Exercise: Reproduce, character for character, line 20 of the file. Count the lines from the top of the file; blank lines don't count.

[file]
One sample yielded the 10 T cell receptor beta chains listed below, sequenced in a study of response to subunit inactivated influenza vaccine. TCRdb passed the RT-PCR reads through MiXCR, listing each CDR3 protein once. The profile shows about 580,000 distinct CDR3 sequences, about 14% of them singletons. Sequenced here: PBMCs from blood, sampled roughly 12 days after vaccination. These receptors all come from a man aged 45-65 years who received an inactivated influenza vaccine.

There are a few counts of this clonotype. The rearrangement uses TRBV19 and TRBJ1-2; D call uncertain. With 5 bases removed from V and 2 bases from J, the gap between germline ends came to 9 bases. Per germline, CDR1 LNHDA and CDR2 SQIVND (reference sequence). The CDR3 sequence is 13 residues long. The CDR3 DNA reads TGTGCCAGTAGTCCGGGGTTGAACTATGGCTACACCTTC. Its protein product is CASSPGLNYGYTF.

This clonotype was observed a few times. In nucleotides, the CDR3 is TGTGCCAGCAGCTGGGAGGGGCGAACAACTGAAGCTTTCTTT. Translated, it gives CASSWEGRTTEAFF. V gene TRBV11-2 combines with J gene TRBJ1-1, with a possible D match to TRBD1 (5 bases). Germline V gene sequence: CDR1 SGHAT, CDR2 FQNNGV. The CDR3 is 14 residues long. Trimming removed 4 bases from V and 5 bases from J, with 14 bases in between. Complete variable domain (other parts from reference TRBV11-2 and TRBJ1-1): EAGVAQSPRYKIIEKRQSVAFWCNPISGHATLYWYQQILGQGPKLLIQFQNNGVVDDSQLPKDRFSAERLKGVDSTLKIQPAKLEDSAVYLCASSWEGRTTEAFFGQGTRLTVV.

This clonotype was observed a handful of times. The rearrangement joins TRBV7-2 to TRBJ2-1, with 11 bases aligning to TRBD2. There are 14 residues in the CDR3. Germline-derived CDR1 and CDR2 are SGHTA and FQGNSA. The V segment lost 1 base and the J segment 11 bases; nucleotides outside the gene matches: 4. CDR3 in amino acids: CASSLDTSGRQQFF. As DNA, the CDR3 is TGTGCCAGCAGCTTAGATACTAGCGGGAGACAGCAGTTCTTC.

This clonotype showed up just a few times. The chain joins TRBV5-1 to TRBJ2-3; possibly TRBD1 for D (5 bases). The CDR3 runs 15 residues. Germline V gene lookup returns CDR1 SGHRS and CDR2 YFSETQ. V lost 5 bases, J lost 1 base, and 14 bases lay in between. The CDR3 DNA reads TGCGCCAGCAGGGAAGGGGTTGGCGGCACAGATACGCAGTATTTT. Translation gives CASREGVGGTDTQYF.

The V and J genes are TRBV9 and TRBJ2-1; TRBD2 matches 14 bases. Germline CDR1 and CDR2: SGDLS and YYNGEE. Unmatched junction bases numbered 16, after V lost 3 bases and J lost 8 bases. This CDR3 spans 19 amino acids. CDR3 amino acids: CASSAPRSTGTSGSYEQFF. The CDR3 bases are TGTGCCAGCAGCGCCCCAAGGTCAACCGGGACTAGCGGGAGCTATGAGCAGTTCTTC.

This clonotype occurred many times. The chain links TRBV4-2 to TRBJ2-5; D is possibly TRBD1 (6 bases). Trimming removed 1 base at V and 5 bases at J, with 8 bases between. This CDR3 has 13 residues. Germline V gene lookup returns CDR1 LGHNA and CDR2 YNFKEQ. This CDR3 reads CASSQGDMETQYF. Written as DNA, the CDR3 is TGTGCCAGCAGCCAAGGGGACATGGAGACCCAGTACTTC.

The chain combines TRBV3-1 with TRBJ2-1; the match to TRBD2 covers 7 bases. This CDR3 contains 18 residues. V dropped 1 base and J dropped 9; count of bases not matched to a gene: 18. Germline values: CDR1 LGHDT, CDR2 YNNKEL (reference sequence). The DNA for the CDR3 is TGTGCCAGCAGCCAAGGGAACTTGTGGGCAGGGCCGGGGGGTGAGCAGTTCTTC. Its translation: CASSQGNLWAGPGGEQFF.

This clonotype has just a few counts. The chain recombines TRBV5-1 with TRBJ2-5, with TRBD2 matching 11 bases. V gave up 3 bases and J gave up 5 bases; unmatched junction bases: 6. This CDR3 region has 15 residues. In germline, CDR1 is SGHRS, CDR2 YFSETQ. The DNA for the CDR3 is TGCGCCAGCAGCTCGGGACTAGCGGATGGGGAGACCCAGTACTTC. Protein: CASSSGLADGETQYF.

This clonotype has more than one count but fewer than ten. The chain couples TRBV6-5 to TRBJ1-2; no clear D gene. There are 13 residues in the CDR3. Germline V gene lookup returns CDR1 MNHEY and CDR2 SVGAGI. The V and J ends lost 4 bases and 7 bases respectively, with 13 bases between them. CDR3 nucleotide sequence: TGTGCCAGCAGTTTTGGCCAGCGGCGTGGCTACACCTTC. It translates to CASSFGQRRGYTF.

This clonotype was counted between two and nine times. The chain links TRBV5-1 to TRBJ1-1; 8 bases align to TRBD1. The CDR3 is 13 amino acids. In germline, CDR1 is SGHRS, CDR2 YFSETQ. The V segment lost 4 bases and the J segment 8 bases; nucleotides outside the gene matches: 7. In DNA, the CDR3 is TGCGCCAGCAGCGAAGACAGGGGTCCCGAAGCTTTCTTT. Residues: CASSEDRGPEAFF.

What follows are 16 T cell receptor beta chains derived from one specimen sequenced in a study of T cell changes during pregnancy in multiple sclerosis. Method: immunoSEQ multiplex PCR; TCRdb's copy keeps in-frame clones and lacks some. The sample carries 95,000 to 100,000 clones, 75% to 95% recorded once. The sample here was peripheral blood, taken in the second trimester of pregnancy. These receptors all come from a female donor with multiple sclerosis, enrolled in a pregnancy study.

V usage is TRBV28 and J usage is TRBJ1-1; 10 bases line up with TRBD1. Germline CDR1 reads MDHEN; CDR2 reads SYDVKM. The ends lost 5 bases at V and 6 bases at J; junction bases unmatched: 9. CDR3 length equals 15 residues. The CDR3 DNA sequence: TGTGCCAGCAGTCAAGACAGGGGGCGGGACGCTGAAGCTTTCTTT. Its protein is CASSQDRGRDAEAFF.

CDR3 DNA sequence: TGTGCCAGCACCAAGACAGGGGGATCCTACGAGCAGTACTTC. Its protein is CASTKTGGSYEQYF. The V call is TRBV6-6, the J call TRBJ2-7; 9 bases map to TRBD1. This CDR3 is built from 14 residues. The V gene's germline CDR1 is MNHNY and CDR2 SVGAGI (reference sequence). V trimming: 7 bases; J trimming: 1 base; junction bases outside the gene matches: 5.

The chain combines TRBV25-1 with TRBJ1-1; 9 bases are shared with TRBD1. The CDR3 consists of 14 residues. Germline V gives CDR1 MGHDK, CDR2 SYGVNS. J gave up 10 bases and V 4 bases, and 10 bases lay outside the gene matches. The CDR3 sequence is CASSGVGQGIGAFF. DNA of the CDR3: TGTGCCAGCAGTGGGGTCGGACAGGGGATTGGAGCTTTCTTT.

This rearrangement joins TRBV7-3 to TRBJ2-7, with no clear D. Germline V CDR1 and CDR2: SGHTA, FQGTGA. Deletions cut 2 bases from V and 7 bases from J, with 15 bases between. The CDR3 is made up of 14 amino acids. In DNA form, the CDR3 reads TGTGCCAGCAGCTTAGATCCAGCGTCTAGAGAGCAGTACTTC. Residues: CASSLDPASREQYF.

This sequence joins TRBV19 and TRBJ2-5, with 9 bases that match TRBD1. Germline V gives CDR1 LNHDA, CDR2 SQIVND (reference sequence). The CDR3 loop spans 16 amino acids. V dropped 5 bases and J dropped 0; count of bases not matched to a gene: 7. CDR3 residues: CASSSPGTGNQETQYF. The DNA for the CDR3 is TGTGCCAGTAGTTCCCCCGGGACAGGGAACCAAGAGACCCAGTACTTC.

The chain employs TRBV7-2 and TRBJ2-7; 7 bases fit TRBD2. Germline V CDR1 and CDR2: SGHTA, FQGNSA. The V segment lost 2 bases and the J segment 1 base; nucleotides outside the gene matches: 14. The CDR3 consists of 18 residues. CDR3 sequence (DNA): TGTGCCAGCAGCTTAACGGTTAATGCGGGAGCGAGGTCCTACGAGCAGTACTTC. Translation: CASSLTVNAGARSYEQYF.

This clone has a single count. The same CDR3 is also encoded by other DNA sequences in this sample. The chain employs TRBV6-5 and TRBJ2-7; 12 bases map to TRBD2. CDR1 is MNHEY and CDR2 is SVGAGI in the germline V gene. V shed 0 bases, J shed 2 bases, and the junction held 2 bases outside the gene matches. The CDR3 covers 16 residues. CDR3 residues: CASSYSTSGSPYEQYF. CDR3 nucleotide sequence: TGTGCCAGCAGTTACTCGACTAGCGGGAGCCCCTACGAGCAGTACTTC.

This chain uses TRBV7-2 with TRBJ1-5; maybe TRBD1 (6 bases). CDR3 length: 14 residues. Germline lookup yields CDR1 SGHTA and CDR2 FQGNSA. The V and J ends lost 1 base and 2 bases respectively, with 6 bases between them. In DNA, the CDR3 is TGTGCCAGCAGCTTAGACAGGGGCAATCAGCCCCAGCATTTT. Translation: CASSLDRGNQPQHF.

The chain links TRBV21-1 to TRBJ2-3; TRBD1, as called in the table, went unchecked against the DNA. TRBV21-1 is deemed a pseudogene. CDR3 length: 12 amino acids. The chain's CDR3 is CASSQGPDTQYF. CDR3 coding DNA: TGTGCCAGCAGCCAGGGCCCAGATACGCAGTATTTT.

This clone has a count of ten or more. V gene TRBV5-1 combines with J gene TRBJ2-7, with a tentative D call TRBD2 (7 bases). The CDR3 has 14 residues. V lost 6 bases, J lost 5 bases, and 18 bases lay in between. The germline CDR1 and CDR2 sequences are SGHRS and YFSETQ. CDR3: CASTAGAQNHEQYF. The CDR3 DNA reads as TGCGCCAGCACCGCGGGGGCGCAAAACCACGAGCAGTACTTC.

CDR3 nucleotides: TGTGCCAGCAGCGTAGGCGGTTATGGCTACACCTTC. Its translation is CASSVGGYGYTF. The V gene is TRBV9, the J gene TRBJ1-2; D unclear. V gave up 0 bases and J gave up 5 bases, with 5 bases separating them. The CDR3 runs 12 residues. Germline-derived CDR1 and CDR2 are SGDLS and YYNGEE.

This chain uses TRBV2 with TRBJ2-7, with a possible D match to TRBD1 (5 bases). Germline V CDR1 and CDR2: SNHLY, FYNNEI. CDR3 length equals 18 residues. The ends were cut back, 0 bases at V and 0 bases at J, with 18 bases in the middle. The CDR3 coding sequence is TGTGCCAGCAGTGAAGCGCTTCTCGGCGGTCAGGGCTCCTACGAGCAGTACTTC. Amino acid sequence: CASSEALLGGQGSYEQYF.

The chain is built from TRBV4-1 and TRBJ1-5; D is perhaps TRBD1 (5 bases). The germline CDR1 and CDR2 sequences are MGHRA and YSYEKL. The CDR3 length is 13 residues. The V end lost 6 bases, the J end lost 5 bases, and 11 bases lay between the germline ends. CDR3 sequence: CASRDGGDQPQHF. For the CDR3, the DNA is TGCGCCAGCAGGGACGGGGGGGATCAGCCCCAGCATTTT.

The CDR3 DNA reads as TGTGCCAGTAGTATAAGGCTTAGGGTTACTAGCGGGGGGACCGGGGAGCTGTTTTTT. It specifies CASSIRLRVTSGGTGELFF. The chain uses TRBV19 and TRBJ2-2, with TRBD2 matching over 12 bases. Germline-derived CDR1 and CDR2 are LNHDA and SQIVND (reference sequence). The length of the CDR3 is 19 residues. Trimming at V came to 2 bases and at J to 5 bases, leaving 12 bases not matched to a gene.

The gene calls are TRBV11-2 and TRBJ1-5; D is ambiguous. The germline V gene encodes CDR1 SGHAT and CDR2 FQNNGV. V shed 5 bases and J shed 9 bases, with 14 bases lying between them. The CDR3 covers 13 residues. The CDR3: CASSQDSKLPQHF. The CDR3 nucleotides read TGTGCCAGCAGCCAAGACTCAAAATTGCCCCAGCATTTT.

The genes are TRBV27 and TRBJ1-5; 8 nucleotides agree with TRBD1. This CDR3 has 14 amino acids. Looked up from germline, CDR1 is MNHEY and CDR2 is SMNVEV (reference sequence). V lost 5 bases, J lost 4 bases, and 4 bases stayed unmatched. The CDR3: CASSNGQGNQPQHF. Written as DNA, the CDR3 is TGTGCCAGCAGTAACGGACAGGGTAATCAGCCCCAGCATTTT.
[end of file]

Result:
This chain uses TRBV7-2 with TRBJ1-5; maybe TRBD1 (6 bases). CDR3 length: 14 residues. Germline lookup yields CDR1 SGHTA and CDR2 FQGNSA. The V and J ends lost 1 base and 2 bases respectively, with 6 bases between them. In DNA, the CDR3 is TGTGCCAGCAGCTTAGACAGGGGCAATCAGCCCCAGCATTTT. Translation: CASSLDRGNQPQHF.